Decided March 24, 1941.
Appeal from the District Court of the United States for the District of Columbia.
Action by the Standard Oil Company of New Jersey against the All States Service Stations, Inc., for goods sold and delivered, wherein defendant filed a counterclaim for alleged violation of a restricted area provision in a motor fuel sales contract. From a judgment dismissing the counterclaim, defendant appeals.
Robert A. Littleton, of Washington, D.C., for appellant.
Walter C. Clephane, of Washington, D.C. (J. Wilmer Latimer, and Gilbert L. Hall, both of Washington, D.C., on the brief), for appellee.
Before GRONER, Chief Justice and VINSON and RUTLEDGE, Associate Justices.
The All States Service Station, Inc., defendant below, appeals from the judgment of the District Court dismissing its counterclaim.
The Standard Oil Company of New Jersey (the Standard Company) brought an action against the All States Service Station, Inc., (the Service Station) charging indebtedness of some three thousand odd dollars for goods sold and delivered. The Service Station admitted that it owed the debt, but filed a counterclaim asking $10,000 for an alleged violation of a restrictive area provision in a motor fuel sales contract. The contract also provided that the "Seller [the Standard Company] may cancel this contract at any time on giving Buyer ten (10) days' written notice of intention so to do." The sole question for decision is whether the following letter written by the Standard Company on September 26, 1936, and received the next day, constituted an effective notice:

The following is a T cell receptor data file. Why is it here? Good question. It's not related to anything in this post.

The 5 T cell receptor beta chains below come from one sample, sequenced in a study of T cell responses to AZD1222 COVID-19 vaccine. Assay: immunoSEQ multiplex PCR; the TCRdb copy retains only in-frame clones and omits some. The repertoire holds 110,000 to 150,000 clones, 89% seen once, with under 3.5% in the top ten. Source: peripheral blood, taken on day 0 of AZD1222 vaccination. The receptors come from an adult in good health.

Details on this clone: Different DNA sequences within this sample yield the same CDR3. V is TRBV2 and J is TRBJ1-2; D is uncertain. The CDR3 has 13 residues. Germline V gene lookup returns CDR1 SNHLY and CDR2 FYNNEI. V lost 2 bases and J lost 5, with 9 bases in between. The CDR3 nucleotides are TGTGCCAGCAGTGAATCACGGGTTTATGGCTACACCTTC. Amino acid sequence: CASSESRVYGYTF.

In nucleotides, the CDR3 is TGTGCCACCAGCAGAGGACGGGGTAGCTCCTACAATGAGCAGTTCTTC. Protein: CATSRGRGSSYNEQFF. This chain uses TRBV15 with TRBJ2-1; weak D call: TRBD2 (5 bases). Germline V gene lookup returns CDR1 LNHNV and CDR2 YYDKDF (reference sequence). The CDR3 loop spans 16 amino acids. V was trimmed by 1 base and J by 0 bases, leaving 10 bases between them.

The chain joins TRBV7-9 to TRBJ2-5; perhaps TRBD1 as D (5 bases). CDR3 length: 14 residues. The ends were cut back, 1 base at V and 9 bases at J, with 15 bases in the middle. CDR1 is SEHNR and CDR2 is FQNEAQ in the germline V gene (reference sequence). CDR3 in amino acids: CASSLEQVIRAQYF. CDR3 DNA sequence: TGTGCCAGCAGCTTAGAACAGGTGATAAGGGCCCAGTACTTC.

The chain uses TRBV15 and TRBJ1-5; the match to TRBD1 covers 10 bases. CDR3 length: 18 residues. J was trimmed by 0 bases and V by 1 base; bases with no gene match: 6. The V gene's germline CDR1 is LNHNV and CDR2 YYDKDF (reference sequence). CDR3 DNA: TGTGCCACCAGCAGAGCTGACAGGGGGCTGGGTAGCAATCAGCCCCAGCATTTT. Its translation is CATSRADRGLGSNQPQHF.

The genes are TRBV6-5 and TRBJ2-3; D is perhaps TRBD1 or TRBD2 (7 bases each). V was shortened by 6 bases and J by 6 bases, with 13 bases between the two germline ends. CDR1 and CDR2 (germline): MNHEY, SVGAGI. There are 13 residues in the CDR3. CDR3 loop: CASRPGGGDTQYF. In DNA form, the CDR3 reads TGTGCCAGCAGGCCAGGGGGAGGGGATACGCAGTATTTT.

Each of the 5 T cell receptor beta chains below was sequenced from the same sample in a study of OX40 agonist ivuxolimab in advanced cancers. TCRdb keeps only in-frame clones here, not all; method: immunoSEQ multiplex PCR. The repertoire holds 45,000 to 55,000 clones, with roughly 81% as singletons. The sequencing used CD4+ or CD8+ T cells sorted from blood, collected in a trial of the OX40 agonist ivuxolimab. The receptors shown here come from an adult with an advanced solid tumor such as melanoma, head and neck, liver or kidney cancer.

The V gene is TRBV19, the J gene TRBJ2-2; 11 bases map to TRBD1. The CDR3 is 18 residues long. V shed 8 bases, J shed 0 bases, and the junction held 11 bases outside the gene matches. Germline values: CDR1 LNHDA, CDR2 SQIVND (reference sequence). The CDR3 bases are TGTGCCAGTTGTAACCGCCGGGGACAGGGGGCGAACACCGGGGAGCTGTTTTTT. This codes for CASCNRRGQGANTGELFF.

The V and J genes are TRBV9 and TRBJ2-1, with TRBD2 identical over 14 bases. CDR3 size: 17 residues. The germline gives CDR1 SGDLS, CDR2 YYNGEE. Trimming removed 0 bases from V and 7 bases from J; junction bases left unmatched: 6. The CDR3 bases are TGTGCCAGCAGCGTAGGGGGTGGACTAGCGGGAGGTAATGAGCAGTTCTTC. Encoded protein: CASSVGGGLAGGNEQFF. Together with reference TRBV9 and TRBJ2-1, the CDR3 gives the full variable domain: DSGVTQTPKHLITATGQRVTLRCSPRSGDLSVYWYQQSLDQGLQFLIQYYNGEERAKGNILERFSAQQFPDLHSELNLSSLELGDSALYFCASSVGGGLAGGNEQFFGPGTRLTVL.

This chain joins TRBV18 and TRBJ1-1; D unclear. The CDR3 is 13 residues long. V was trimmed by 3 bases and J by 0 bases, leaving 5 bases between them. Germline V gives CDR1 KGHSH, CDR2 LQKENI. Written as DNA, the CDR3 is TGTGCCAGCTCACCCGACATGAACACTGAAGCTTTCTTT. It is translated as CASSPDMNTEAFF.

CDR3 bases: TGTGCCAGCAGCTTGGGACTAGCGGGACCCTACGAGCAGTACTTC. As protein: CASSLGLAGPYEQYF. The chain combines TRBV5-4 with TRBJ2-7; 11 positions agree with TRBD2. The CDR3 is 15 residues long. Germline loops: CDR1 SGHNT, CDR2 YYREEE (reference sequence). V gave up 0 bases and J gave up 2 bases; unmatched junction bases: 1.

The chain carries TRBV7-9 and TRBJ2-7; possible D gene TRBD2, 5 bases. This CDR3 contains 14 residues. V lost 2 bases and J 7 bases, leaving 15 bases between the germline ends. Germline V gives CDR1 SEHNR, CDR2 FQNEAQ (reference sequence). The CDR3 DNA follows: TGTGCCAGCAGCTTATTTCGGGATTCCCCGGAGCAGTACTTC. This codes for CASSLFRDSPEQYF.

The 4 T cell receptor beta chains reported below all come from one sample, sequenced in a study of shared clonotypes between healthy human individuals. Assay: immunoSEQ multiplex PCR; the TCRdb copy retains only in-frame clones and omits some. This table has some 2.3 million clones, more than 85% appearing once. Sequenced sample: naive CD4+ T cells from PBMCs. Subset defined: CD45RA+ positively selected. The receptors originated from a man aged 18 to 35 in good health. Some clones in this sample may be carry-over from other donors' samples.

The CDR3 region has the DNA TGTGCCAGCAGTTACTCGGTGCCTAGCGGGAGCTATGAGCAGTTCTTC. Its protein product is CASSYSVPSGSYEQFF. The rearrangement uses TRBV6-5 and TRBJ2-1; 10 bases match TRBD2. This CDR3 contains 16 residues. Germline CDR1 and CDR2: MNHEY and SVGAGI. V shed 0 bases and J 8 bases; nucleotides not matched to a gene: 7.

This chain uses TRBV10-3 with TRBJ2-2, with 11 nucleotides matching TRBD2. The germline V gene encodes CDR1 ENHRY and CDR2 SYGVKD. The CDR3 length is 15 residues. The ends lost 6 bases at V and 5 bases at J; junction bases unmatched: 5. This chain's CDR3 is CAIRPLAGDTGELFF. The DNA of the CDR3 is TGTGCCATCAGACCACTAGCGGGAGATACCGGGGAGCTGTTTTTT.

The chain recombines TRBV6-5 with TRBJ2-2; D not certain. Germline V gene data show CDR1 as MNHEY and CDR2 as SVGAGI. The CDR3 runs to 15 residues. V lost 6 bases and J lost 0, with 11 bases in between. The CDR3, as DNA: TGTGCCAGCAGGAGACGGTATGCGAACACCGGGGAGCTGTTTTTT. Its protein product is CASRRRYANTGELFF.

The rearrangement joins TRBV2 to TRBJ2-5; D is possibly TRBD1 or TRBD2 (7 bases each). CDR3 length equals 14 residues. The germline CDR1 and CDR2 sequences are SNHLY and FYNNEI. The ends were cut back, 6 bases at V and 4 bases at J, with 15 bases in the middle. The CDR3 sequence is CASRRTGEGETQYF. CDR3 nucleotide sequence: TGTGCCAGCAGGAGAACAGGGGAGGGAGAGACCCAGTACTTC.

"Our motor fuel sales contract with you dated June 6, 1935, grants to us the right to terminate the agreement by giving you ten days' written notice.
"In view of certain conditions, we find it necessary to exercise our right to terminate the agreement, such termination to be effective ten days from the date of this letter.
"In the meantime, our representative will call upon you regarding a new motor fuel contract."
The District Court concluded that this letter was a substantial compliance by the Standard Company with its right to cancel the contract, and that the cancellation became effective on the tenth day from the receipt. Since there was no evidence tendered to indicate a breach within that period, nor any to show damage, the Court dismissed the counterclaim. It reached the correct result.